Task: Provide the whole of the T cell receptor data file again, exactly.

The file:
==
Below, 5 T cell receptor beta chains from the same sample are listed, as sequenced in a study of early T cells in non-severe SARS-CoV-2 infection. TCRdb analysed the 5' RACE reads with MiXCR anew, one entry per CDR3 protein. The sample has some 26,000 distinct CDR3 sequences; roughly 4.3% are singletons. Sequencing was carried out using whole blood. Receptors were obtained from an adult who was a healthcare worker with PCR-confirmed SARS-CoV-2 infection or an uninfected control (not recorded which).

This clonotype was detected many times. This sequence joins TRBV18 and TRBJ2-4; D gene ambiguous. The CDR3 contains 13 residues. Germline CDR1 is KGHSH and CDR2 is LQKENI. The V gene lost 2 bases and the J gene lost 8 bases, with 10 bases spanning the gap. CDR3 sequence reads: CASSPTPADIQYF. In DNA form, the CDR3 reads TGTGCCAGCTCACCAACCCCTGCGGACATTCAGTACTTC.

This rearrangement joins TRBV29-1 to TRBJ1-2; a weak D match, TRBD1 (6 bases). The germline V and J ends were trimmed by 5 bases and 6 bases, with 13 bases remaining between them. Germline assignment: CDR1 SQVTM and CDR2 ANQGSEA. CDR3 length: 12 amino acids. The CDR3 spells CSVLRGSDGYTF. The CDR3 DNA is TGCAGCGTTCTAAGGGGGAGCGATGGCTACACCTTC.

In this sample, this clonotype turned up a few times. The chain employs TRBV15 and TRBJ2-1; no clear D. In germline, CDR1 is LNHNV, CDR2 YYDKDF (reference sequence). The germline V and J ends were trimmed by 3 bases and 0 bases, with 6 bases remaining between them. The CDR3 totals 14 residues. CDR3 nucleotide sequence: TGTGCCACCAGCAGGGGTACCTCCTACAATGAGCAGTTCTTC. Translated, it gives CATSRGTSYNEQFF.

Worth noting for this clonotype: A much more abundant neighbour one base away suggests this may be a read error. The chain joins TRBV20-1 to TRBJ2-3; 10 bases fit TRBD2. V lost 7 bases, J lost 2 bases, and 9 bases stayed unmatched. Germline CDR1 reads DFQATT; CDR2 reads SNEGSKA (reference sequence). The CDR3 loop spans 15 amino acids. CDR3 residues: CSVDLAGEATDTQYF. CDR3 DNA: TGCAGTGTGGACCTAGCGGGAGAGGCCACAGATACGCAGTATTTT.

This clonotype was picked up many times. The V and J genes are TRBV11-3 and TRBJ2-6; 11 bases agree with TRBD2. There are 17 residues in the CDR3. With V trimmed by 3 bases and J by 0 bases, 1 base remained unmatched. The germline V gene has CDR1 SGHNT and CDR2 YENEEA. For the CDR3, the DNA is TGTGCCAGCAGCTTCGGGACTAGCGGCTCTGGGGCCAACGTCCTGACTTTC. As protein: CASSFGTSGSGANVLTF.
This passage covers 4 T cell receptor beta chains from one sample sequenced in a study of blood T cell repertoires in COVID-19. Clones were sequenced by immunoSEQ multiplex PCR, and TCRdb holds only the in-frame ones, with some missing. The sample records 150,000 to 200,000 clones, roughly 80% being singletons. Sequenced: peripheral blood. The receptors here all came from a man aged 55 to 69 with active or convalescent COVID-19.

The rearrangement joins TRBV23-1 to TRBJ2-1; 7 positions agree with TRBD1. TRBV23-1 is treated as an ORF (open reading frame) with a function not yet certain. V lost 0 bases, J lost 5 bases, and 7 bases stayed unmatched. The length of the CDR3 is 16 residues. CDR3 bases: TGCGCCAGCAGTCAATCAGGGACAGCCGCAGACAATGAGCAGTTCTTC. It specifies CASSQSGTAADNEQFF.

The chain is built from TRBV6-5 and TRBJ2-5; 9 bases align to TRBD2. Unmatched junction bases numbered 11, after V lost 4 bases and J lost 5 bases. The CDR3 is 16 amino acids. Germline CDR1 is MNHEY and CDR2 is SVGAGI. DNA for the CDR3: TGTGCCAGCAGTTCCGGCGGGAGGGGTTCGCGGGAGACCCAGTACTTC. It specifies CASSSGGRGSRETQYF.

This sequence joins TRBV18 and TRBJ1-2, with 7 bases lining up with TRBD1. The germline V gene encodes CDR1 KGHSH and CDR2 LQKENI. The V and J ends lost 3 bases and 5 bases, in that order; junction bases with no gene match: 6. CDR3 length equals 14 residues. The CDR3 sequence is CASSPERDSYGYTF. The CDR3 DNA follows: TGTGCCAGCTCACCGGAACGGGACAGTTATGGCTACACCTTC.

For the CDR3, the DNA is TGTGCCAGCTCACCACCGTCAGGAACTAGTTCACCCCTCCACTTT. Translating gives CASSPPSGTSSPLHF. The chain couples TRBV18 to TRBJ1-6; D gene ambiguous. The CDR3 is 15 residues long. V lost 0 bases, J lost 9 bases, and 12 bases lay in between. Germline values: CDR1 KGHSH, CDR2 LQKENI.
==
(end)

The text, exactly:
Below, 5 T cell receptor beta chains from the same sample are listed, as sequenced in a study of early T cells in non-severe SARS-CoV-2 infection. TCRdb analysed the 5' RACE reads with MiXCR anew, one entry per CDR3 protein. The sample has some 26,000 distinct CDR3 sequences; roughly 4.3% are singletons. Sequencing was carried out using whole blood. Receptors were obtained from an adult who was a healthcare worker with PCR-confirmed SARS-CoV-2 infection or an uninfected control (not recorded which).

This clonotype was detected many times. This sequence joins TRBV18 and TRBJ2-4; D gene ambiguous. The CDR3 contains 13 residues. Germline CDR1 is KGHSH and CDR2 is LQKENI. The V gene lost 2 bases and the J gene lost 8 bases, with 10 bases spanning the gap. CDR3 sequence reads: CASSPTPADIQYF. In DNA form, the CDR3 reads TGTGCCAGCTCACCAACCCCTGCGGACATTCAGTACTTC.

This rearrangement joins TRBV29-1 to TRBJ1-2; a weak D match, TRBD1 (6 bases). The germline V and J ends were trimmed by 5 bases and 6 bases, with 13 bases remaining between them. Germline assignment: CDR1 SQVTM and CDR2 ANQGSEA. CDR3 length: 12 amino acids. The CDR3 spells CSVLRGSDGYTF. The CDR3 DNA is TGCAGCGTTCTAAGGGGGAGCGATGGCTACACCTTC.

In this sample, this clonotype turned up a few times. The chain employs TRBV15 and TRBJ2-1; no clear D. In germline, CDR1 is LNHNV, CDR2 YYDKDF (reference sequence). The germline V and J ends were trimmed by 3 bases and 0 bases, with 6 bases remaining between them. The CDR3 totals 14 residues. CDR3 nucleotide sequence: TGTGCCACCAGCAGGGGTACCTCCTACAATGAGCAGTTCTTC. Translated, it gives CATSRGTSYNEQFF.

Worth noting for this clonotype: A much more abundant neighbour one base away suggests this may be a read error. The chain joins TRBV20-1 to TRBJ2-3; 10 bases fit TRBD2. V lost 7 bases, J lost 2 bases, and 9 bases stayed unmatched. Germline CDR1 reads DFQATT; CDR2 reads SNEGSKA (reference sequence). The CDR3 loop spans 15 amino acids. CDR3 residues: CSVDLAGEATDTQYF. CDR3 DNA: TGCAGTGTGGACCTAGCGGGAGAGGCCACAGATACGCAGTATTTT.

This clonotype was picked up many times. The V and J genes are TRBV11-3 and TRBJ2-6; 11 bases agree with TRBD2. There are 17 residues in the CDR3. With V trimmed by 3 bases and J by 0 bases, 1 base remained unmatched. The germline V gene has CDR1 SGHNT and CDR2 YENEEA. For the CDR3, the DNA is TGTGCCAGCAGCTTCGGGACTAGCGGCTCTGGGGCCAACGTCCTGACTTTC. As protein: CASSFGTSGSGANVLTF.
This passage covers 4 T cell receptor beta chains from one sample sequenced in a study of blood T cell repertoires in COVID-19. Clones were sequenced by immunoSEQ multiplex PCR, and TCRdb holds only the in-frame ones, with some missing. The sample records 150,000 to 200,000 clones, roughly 80% being singletons. Sequenced: peripheral blood. The receptors here all came from a man aged 55 to 69 with active or convalescent COVID-19.

The rearrangement joins TRBV23-1 to TRBJ2-1; 7 positions agree with TRBD1. TRBV23-1 is treated as an ORF (open reading frame) with a function not yet certain. V lost 0 bases, J lost 5 bases, and 7 bases stayed unmatched. The length of the CDR3 is 16 residues. CDR3 bases: TGCGCCAGCAGTCAATCAGGGACAGCCGCAGACAATGAGCAGTTCTTC. It specifies CASSQSGTAADNEQFF.

The chain is built from TRBV6-5 and TRBJ2-5; 9 bases align to TRBD2. Unmatched junction bases numbered 11, after V lost 4 bases and J lost 5 bases. The CDR3 is 16 amino acids. Germline CDR1 is MNHEY and CDR2 is SVGAGI. DNA for the CDR3: TGTGCCAGCAGTTCCGGCGGGAGGGGTTCGCGGGAGACCCAGTACTTC. It specifies CASSSGGRGSRETQYF.

This sequence joins TRBV18 and TRBJ1-2, with 7 bases lining up with TRBD1. The germline V gene encodes CDR1 KGHSH and CDR2 LQKENI. The V and J ends lost 3 bases and 5 bases, in that order; junction bases with no gene match: 6. CDR3 length equals 14 residues. The CDR3 sequence is CASSPERDSYGYTF. The CDR3 DNA follows: TGTGCCAGCTCACCGGAACGGGACAGTTATGGCTACACCTTC.

For the CDR3, the DNA is TGTGCCAGCTCACCACCGTCAGGAACTAGTTCACCCCTCCACTTT. Translating gives CASSPPSGTSSPLHF. The chain couples TRBV18 to TRBJ1-6; D gene ambiguous. The CDR3 is 15 residues long. V lost 0 bases, J lost 9 bases, and 12 bases lay in between. Germline values: CDR1 KGHSH, CDR2 LQKENI.